Fate next took Goodlad to a graded elementary school where the routines of schooling continued to dominate daily practice. When crowded conditions forced him to relocate his classroom to a church, Goodlad was free to experiment with dismantling some of the encumbrances of traditional schooling. Unable to maintain the pace of managing 56 periods a day, Goodlad stumbled upon a way to integrate grades and subject matter when he had the custodian build a sand table for his class. “I created a very progressive environment,” he explained. “With a great big sand table.... I integrated history, geography, art, reading, and other subjects as well as broke down all of the grade lines.” Often in his career, Goodlad drew on this experience when he examined the nongraded elementary school and techniques for crossing subject lines.
Gathering Ideas, Shaping a Vision
Gradually, Goodlad began to further his education. During the summer he attained permanent certification at Vancouver's Victoria College. He liked many of the classes he took, particularly radio script writing and others that had no direct connection to pedagogy. “I don't think I was aware of the relationship between degree-getting and position-getting,” Goodlad told me, “but I became aware at some point that a degree was in the works.”
From 1943 to 1947, several important events occurred in Goodlad's life. First, he became the director of education at the Provincial Industrial School for Boys, a place where youngsters, Goodlad recalled, “were incarcerated for everything from incorrigibility to murder.” Here, he learned the power of the environment to shape young people, a notion of culture that went against the conventional wisdom of the time and is still not fully accepted today.
Goodlad completed both his bachelor's and master's degrees at the University of British Columbia. Now married to Evalene Pearson, he began applying to graduate schools in the United States and Canada. Up until then, Goodlad had not spent a continuous period of residence in a university. Leaving behind everything he and Evalene had grown up with took a lot of courage, much of which Goodlad attributes to his wife. With her help and encouragement and with eight years of hard teaching experience behind him, Goodlad raced through the University of Chicago to a Ph.D. in three years.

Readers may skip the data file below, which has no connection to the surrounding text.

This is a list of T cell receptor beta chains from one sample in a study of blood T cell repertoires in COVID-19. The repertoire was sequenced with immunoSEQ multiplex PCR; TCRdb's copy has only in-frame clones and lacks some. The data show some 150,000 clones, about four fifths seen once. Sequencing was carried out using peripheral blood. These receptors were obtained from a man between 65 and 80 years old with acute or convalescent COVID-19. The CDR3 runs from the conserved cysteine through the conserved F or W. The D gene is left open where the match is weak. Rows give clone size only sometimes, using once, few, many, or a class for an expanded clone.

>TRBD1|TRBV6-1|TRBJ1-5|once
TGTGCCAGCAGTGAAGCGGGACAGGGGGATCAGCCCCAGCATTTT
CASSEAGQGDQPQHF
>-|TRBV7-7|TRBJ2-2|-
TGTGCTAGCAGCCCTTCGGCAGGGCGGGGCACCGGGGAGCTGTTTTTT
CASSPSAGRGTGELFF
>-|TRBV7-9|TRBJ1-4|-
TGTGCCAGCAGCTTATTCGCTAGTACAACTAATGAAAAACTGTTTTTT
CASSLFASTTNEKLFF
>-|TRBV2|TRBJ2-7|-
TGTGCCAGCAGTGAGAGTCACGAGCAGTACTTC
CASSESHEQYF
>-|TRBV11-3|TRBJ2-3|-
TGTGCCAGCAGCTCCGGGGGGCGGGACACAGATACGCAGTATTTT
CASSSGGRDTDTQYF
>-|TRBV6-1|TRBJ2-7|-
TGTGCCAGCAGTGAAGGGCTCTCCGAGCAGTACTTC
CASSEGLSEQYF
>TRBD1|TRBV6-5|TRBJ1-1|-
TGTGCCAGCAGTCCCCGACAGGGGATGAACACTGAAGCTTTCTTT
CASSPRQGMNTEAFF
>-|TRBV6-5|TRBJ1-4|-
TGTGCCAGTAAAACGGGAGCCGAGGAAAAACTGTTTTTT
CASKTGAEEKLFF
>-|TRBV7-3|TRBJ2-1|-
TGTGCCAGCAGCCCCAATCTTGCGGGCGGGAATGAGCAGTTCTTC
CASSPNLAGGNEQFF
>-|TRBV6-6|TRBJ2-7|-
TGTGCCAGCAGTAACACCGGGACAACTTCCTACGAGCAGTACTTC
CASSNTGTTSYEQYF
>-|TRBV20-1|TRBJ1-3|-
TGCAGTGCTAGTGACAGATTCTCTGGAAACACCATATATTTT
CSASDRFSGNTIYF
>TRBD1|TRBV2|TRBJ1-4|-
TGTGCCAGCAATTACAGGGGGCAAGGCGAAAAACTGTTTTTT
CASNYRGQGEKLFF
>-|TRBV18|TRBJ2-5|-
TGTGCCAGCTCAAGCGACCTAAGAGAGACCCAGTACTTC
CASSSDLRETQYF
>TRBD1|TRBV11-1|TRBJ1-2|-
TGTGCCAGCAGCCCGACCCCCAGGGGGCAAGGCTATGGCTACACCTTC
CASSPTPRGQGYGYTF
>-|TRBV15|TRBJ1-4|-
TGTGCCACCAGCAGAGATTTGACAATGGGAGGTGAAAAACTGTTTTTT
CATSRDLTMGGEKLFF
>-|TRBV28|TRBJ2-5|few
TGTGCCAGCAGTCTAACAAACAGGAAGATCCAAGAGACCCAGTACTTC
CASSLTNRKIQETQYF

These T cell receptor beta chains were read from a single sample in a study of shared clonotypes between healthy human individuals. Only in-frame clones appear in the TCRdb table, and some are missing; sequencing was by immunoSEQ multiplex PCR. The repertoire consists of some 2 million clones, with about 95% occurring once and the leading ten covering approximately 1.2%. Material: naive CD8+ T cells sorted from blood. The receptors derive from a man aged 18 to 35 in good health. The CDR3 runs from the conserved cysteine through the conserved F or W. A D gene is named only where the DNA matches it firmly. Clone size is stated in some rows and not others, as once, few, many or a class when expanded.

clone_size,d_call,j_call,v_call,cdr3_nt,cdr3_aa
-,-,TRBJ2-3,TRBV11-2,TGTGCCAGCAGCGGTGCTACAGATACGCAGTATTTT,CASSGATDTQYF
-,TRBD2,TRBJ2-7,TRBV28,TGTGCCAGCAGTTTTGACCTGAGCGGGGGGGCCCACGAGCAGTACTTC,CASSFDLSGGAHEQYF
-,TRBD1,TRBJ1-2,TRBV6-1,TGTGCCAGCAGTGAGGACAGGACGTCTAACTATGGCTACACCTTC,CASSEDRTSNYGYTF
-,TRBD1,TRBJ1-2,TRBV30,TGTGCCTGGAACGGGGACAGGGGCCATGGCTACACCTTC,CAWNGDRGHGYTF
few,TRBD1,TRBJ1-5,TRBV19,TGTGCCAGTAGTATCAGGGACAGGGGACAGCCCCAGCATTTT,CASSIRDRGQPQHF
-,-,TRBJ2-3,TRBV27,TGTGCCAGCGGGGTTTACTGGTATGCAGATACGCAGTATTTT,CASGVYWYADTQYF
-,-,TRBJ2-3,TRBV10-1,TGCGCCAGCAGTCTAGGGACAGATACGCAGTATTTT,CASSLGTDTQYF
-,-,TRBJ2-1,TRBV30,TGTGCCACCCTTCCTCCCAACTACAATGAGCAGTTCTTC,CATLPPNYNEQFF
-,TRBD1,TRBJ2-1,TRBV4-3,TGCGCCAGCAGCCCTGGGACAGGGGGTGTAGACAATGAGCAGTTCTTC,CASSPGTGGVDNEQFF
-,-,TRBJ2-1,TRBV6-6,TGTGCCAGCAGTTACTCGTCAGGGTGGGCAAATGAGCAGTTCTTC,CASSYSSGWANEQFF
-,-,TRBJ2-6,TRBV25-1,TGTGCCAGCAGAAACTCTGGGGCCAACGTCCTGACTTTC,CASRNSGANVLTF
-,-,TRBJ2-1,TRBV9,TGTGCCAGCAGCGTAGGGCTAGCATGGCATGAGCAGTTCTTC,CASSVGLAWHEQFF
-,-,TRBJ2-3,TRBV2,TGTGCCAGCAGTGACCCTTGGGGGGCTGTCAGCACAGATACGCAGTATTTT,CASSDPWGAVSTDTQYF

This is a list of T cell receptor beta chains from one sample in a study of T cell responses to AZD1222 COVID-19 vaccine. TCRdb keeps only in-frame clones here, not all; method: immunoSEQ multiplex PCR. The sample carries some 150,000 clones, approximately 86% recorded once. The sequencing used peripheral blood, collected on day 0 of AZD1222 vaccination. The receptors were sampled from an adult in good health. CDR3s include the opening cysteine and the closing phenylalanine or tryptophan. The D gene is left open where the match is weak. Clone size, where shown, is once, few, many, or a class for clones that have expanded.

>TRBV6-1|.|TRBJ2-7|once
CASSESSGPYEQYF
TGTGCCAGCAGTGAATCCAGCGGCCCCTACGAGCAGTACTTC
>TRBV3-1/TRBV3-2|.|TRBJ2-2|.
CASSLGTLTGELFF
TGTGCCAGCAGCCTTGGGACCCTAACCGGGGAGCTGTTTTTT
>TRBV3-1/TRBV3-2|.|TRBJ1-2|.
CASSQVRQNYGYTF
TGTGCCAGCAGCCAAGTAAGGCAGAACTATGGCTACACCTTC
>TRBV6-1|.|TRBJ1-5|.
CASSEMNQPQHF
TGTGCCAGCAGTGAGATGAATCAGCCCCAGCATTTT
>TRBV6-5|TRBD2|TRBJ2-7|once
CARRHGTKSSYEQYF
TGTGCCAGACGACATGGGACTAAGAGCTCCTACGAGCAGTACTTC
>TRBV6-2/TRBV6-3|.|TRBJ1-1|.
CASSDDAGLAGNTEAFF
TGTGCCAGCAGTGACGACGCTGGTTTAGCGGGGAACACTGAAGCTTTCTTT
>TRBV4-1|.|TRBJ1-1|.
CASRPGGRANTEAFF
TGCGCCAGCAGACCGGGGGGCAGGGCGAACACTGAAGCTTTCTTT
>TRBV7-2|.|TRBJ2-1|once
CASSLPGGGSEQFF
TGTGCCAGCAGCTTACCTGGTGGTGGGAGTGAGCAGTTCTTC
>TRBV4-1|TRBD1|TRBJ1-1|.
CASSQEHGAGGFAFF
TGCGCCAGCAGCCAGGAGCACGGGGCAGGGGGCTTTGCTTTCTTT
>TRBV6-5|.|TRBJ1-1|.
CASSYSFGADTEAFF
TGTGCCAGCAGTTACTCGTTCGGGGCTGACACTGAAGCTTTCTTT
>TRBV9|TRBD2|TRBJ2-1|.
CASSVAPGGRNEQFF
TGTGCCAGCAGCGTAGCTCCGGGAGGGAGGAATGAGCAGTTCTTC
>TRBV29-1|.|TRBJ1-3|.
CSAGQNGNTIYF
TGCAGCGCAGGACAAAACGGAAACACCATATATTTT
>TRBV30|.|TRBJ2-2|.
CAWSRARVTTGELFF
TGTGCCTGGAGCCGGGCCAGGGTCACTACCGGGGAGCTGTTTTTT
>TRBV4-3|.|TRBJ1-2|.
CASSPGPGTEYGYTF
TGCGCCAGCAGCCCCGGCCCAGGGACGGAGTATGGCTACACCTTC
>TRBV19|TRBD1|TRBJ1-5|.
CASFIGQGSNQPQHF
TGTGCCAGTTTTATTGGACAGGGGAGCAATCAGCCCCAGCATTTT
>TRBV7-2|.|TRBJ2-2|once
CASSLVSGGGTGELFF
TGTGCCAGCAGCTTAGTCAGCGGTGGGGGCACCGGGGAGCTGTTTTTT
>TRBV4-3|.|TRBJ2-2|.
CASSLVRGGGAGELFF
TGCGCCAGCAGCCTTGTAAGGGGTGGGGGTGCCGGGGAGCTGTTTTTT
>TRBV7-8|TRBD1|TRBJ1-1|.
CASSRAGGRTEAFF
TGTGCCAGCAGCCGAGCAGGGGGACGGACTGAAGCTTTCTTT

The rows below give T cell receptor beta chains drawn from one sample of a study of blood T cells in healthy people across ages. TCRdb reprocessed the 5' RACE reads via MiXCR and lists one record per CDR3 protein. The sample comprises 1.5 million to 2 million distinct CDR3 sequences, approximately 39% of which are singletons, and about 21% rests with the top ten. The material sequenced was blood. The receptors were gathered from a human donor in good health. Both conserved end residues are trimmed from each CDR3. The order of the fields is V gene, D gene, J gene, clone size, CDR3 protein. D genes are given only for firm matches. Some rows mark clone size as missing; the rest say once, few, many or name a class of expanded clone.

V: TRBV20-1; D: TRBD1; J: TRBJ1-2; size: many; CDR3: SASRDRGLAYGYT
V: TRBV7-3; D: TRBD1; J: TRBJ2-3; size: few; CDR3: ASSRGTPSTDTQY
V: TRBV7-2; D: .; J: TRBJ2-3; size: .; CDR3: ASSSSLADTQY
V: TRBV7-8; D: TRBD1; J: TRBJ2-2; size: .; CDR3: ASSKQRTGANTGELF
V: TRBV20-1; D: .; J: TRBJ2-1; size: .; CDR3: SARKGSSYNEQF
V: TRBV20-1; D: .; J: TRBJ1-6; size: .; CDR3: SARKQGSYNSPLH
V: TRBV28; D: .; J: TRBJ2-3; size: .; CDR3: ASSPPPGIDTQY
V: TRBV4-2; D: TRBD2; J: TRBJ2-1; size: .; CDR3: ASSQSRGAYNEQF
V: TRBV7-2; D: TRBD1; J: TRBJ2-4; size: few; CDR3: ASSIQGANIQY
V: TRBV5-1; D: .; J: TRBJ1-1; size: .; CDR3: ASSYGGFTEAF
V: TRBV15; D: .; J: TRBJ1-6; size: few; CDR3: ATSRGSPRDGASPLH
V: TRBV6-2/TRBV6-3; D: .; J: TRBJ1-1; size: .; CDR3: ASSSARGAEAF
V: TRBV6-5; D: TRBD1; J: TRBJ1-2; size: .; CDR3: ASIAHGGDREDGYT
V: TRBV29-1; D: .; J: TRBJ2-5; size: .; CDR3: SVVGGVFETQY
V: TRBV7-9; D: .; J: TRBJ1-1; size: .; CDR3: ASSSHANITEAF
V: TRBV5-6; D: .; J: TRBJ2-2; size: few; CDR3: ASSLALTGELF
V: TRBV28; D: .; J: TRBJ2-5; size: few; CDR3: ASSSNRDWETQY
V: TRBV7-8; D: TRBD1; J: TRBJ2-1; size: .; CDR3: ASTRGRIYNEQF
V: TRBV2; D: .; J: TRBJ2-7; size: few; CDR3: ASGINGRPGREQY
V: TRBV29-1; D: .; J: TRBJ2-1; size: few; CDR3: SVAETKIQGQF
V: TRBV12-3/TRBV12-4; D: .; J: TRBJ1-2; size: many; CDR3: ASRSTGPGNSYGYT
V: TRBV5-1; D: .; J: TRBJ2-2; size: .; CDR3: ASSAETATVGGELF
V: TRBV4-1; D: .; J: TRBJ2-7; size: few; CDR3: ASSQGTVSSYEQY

Chicago operated not by course credits but, rather, by the examination process, so Goodlad—who was well versed in how to work by day and write and study late at night and on weekends— quickly passed his exams and wrote a dissertation on nonpromotion. His investigation found that the practice frequently had no helpful consequences for the student.
During this time, Goodlad also began a long relationship with Ralph Tyler—first a mentor and later a close friend. He learned to appreciate what he called Tyler's “incredible ability not to tell you a darn thing, but to ask you a few questions and to help you reach a completely clear conclusion.” From Tyler, he also learned to respect extremely careful preparation and to expect high standards of intellectual competence from himself and valued colleagues in their work in education.
Viewing the School as a “Cultural Entity”
Up to this time, all of Goodlad's teaching had been in Canadian schools. Deciding that he needed to know something about U.S. schools, he accepted a job with the Atlanta Area Teacher Education Service, an innovative attempt to work with hundreds of teachers who, like Goodlad, had gone to normal school, were teaching, but didn't have degrees. A collaborative effort between the University of Georgia and Emory University, this service helped many teachers earn full degrees. Goodlad spent two years assisting teachers with college courses and, at age 29, was named the head of Emory University's Division of Teacher Education.